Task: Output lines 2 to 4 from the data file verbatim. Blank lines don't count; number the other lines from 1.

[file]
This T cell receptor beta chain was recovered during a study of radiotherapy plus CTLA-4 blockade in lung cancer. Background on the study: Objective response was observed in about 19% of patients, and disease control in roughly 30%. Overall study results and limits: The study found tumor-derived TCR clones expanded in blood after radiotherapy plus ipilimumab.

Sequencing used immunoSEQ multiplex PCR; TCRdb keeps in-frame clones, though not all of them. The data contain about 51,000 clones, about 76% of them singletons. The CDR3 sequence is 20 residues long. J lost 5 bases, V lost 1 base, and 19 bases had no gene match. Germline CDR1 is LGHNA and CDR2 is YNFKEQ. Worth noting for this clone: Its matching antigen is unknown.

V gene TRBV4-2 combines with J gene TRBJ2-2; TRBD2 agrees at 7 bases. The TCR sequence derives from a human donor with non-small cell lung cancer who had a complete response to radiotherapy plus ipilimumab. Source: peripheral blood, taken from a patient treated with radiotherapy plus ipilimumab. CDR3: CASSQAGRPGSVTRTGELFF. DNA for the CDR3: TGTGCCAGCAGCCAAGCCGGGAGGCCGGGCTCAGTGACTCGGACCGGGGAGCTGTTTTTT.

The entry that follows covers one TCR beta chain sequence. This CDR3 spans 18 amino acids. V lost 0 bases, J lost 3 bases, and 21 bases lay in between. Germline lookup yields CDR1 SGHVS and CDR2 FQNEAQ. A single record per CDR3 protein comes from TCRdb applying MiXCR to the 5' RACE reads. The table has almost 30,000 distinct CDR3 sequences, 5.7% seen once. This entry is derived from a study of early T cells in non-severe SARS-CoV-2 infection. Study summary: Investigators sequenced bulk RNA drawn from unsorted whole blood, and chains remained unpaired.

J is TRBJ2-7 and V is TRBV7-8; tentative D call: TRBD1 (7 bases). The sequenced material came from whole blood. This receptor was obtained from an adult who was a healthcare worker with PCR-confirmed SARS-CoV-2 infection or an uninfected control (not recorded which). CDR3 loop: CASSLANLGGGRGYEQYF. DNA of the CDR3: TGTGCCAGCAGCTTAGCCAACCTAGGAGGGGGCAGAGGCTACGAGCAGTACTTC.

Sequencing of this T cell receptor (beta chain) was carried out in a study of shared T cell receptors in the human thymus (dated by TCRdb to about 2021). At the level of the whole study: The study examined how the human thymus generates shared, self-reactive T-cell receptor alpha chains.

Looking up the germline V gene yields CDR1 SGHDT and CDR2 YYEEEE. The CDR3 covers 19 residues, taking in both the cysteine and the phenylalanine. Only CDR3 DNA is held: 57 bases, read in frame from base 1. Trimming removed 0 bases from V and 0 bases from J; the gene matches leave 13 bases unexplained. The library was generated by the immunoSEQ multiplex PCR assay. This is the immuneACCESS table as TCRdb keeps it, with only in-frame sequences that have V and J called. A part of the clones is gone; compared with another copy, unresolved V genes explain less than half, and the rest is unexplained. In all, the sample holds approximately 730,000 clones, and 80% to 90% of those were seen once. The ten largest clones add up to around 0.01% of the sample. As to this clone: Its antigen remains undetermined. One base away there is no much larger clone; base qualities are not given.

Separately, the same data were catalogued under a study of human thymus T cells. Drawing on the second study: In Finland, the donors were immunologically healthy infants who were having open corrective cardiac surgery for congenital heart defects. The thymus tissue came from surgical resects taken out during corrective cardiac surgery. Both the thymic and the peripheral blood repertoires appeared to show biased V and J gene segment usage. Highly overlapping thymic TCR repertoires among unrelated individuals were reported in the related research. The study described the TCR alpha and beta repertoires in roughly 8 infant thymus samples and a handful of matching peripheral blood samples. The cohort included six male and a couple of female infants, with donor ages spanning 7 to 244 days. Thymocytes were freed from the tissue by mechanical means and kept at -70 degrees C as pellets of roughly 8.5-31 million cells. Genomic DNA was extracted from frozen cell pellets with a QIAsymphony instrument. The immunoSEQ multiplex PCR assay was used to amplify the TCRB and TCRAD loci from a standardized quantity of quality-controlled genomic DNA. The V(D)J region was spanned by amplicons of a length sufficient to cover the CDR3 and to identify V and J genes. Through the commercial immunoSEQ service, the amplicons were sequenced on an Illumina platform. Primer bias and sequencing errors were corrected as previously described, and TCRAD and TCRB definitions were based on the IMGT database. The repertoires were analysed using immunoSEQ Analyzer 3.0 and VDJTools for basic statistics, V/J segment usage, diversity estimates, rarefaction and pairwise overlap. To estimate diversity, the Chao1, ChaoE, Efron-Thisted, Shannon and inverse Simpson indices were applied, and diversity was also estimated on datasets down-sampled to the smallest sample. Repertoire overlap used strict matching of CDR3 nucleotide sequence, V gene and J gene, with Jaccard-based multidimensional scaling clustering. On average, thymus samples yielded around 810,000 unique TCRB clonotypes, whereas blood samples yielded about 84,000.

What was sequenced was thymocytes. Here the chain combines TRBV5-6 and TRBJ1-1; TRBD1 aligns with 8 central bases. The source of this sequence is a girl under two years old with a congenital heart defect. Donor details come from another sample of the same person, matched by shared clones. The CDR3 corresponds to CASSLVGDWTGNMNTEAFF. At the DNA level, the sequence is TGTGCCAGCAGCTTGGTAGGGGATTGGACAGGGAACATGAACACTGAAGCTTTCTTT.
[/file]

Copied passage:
Sequencing used immunoSEQ multiplex PCR; TCRdb keeps in-frame clones, though not all of them. The data contain about 51,000 clones, about 76% of them singletons. The CDR3 sequence is 20 residues long. J lost 5 bases, V lost 1 base, and 19 bases had no gene match. Germline CDR1 is LGHNA and CDR2 is YNFKEQ. Worth noting for this clone: Its matching antigen is unknown.

V gene TRBV4-2 combines with J gene TRBJ2-2; TRBD2 agrees at 7 bases. The TCR sequence derives from a human donor with non-small cell lung cancer who had a complete response to radiotherapy plus ipilimumab. Source: peripheral blood, taken from a patient treated with radiotherapy plus ipilimumab. CDR3: CASSQAGRPGSVTRTGELFF. DNA for the CDR3: TGTGCCAGCAGCCAAGCCGGGAGGCCGGGCTCAGTGACTCGGACCGGGGAGCTGTTTTTT.

The entry that follows covers one TCR beta chain sequence. This CDR3 spans 18 amino acids. V lost 0 bases, J lost 3 bases, and 21 bases lay in between. Germline lookup yields CDR1 SGHVS and CDR2 FQNEAQ. A single record per CDR3 protein comes from TCRdb applying MiXCR to the 5' RACE reads. The table has almost 30,000 distinct CDR3 sequences, 5.7% seen once. This entry is derived from a study of early T cells in non-severe SARS-CoV-2 infection. Study summary: Investigators sequenced bulk RNA drawn from unsorted whole blood, and chains remained unpaired.